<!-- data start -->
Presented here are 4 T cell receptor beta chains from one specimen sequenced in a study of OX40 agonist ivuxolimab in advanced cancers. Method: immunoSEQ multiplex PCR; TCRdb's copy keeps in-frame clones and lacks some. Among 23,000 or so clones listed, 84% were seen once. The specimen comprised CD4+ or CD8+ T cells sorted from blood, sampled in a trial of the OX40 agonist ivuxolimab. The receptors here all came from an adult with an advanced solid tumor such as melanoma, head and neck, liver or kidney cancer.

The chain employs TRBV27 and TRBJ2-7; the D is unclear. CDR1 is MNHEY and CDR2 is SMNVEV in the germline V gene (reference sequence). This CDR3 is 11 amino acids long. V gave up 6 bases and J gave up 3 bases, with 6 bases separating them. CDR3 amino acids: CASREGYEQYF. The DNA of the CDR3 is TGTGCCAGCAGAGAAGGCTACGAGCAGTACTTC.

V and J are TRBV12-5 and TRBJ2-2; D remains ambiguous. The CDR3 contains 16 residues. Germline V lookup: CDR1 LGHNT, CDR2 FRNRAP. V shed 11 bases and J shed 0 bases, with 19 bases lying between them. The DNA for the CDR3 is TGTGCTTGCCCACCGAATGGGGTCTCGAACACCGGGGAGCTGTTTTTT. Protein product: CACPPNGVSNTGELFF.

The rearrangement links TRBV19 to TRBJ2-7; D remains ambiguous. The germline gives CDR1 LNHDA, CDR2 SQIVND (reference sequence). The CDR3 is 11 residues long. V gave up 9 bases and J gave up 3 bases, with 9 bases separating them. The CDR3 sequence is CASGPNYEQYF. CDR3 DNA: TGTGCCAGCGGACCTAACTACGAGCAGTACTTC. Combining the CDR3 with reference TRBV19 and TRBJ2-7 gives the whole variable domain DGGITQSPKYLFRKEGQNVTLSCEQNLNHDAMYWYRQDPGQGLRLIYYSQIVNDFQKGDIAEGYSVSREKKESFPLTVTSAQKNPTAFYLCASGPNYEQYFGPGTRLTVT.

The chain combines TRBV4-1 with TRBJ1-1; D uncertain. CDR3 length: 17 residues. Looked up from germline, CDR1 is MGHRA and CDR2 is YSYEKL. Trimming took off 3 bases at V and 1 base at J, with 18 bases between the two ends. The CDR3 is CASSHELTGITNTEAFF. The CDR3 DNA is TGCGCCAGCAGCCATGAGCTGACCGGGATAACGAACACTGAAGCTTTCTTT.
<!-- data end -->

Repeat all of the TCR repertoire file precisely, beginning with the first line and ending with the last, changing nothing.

Presented here are 4 T cell receptor beta chains from one specimen sequenced in a study of OX40 agonist ivuxolimab in advanced cancers. Method: immunoSEQ multiplex PCR; TCRdb's copy keeps in-frame clones and lacks some. Among 23,000 or so clones listed, 84% were seen once. The specimen comprised CD4+ or CD8+ T cells sorted from blood, sampled in a trial of the OX40 agonist ivuxolimab. The receptors here all came from an adult with an advanced solid tumor such as melanoma, head and neck, liver or kidney cancer.

The chain employs TRBV27 and TRBJ2-7; the D is unclear. CDR1 is MNHEY and CDR2 is SMNVEV in the germline V gene (reference sequence). This CDR3 is 11 amino acids long. V gave up 6 bases and J gave up 3 bases, with 6 bases separating them. CDR3 amino acids: CASREGYEQYF. The DNA of the CDR3 is TGTGCCAGCAGAGAAGGCTACGAGCAGTACTTC.

V and J are TRBV12-5 and TRBJ2-2; D remains ambiguous. The CDR3 contains 16 residues. Germline V lookup: CDR1 LGHNT, CDR2 FRNRAP. V shed 11 bases and J shed 0 bases, with 19 bases lying between them. The DNA for the CDR3 is TGTGCTTGCCCACCGAATGGGGTCTCGAACACCGGGGAGCTGTTTTTT. Protein product: CACPPNGVSNTGELFF.

The rearrangement links TRBV19 to TRBJ2-7; D remains ambiguous. The germline gives CDR1 LNHDA, CDR2 SQIVND (reference sequence). The CDR3 is 11 residues long. V gave up 9 bases and J gave up 3 bases, with 9 bases separating them. The CDR3 sequence is CASGPNYEQYF. CDR3 DNA: TGTGCCAGCGGACCTAACTACGAGCAGTACTTC. Combining the CDR3 with reference TRBV19 and TRBJ2-7 gives the whole variable domain DGGITQSPKYLFRKEGQNVTLSCEQNLNHDAMYWYRQDPGQGLRLIYYSQIVNDFQKGDIAEGYSVSREKKESFPLTVTSAQKNPTAFYLCASGPNYEQYFGPGTRLTVT.

The chain combines TRBV4-1 with TRBJ1-1; D uncertain. CDR3 length: 17 residues. Looked up from germline, CDR1 is MGHRA and CDR2 is YSYEKL. Trimming took off 3 bases at V and 1 base at J, with 18 bases between the two ends. The CDR3 is CASSHELTGITNTEAFF. The CDR3 DNA is TGCGCCAGCAGCCATGAGCTGACCGGGATAACGAACACTGAAGCTTTCTTT.